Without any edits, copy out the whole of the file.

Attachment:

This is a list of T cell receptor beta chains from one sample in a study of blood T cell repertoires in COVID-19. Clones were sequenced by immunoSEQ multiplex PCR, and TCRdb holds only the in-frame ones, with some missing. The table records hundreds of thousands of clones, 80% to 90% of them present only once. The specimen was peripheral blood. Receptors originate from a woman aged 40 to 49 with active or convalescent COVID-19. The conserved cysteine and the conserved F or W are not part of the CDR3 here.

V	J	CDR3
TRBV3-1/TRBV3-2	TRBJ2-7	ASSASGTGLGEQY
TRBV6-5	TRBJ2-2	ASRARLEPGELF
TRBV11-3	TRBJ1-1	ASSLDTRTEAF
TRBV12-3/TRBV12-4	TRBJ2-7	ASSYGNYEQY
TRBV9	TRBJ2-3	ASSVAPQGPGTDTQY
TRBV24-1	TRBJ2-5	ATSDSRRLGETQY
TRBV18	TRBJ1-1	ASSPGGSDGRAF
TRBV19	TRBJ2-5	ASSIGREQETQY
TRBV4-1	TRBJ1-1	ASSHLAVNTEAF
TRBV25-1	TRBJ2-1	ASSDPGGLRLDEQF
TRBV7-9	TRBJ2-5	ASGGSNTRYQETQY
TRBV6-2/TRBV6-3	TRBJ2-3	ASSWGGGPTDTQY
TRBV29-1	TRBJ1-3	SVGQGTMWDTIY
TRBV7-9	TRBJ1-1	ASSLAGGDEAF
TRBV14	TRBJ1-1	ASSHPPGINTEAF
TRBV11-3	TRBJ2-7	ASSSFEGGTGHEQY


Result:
This is a list of T cell receptor beta chains from one sample in a study of blood T cell repertoires in COVID-19. Clones were sequenced by immunoSEQ multiplex PCR, and TCRdb holds only the in-frame ones, with some missing. The table records hundreds of thousands of clones, 80% to 90% of them present only once. The specimen was peripheral blood. Receptors originate from a woman aged 40 to 49 with active or convalescent COVID-19. The conserved cysteine and the conserved F or W are not part of the CDR3 here.

V	J	CDR3
TRBV3-1/TRBV3-2	TRBJ2-7	ASSASGTGLGEQY
TRBV6-5	TRBJ2-2	ASRARLEPGELF
TRBV11-3	TRBJ1-1	ASSLDTRTEAF
TRBV12-3/TRBV12-4	TRBJ2-7	ASSYGNYEQY
TRBV9	TRBJ2-3	ASSVAPQGPGTDTQY
TRBV24-1	TRBJ2-5	ATSDSRRLGETQY
TRBV18	TRBJ1-1	ASSPGGSDGRAF
TRBV19	TRBJ2-5	ASSIGREQETQY
TRBV4-1	TRBJ1-1	ASSHLAVNTEAF
TRBV25-1	TRBJ2-1	ASSDPGGLRLDEQF
TRBV7-9	TRBJ2-5	ASGGSNTRYQETQY
TRBV6-2/TRBV6-3	TRBJ2-3	ASSWGGGPTDTQY
TRBV29-1	TRBJ1-3	SVGQGTMWDTIY
TRBV7-9	TRBJ1-1	ASSLAGGDEAF
TRBV14	TRBJ1-1	ASSHPPGINTEAF
TRBV11-3	TRBJ2-7	ASSSFEGGTGHEQY